Boeing's goal should be to sustain competition with equivalent or better products than Airbus like they do with the 777 and soon with the 7E7.
I couldn't agree with you more. That should be the goal of every company in a competitive market.
I also think they should stop complaining about Airbus subsidies because they are the ones needing subsidies now if they want to remain in all market segments. Without subsidies, they will let the A380 dominate the skies for the next 30 years or so (if this plane delivers).
Boeing is not going to take subsidies. If they do, it makes them look like hypocrites. Boeing should not
take subsidies, because it reduces their incentive to perform. Like it or not, people in general work harder when there is some kind of incentive to earn. Airbus had an incentive. It was similar to Pepsi during the Cola Wars: Beat Coke (or in Airbus' Case, Beat Boeing). For Pepsi, that was the Mission Statement, the Vision Statement, everything. If you wanted to know what drove Pepsi to do something, that was it. While I'm sure that "Beat Boeing" wasn't the only thing on the minds of the people at Airbus, I'm sure it was a huge incentive to them.
With the monopoly on the A380, Airbus will have huge profits on these planes and money will be pouring for R&D in Toulouse and Hamburg.
You're assuming that Airbus can sell the aircraft at a premium. Usually, no one can do this in a competitive market. If Airbus tries to sell the A380 at a premium, most companies will simply say, "Well, we could just operate the 747-400-Advanced instead. Sure, we won't get as many seats, but we can still fill the aircraft in the slow months..." Airbus will lower the price, and not make as much money. Besides which, as Boeing sells the 7E7 (and all their other planes), they'll be getting money for R&D, as well.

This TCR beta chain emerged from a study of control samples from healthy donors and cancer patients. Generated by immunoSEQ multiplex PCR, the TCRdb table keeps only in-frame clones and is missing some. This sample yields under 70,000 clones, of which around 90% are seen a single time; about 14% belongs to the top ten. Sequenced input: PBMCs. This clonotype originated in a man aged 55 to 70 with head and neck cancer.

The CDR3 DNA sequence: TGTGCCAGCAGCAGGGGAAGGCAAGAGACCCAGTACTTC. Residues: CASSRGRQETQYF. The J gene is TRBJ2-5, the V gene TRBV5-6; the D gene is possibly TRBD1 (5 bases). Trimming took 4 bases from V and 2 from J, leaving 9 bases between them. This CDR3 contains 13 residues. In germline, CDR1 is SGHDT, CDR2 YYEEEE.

There is no way that a public company like Boeing can invest enough money to catch up with Airbus with the lead that it has now.
People used to say that about IBM after Apple took over the Personal Computer market. Now, IBM sells four times as many computers as Apple, and they are the #3 PC
producer. Other factors and other companies intervened, something that could easily happen to Airbus...
It mattered to Europe to be a player in the jetliners market and they acted accordingly. Now what will the US do?
The same thing we've always done and continue to do: Work our asses off. That's what we do. That's what has made the US such a powerful country. When we fall behind, we work hard until we're ahead. It happened in WWII. It happened in jets. It happened in the Space Race. It continues in a variety of industries and services today (though, with our risk-averse MBAs, it is not as frequent an occurence as before).
Okay, now that I've written something that sounds like a WWII propaganda flick, let me be serious: Even if Boeing fails in the Commercial Aviation market, someone else will spring up to challenge Airbus. It could be Cessna. It could be Embraer. Lockheed could throw its hat back in the ring. Even Mitsubishi might get involved. Who knows? What I do know is that the "King of the Hill" never stays King forever. Just ask the guys at Standard Oil, US Steel, or General Motors...
Those who fail to learn history are doomed to repeat it in summer school.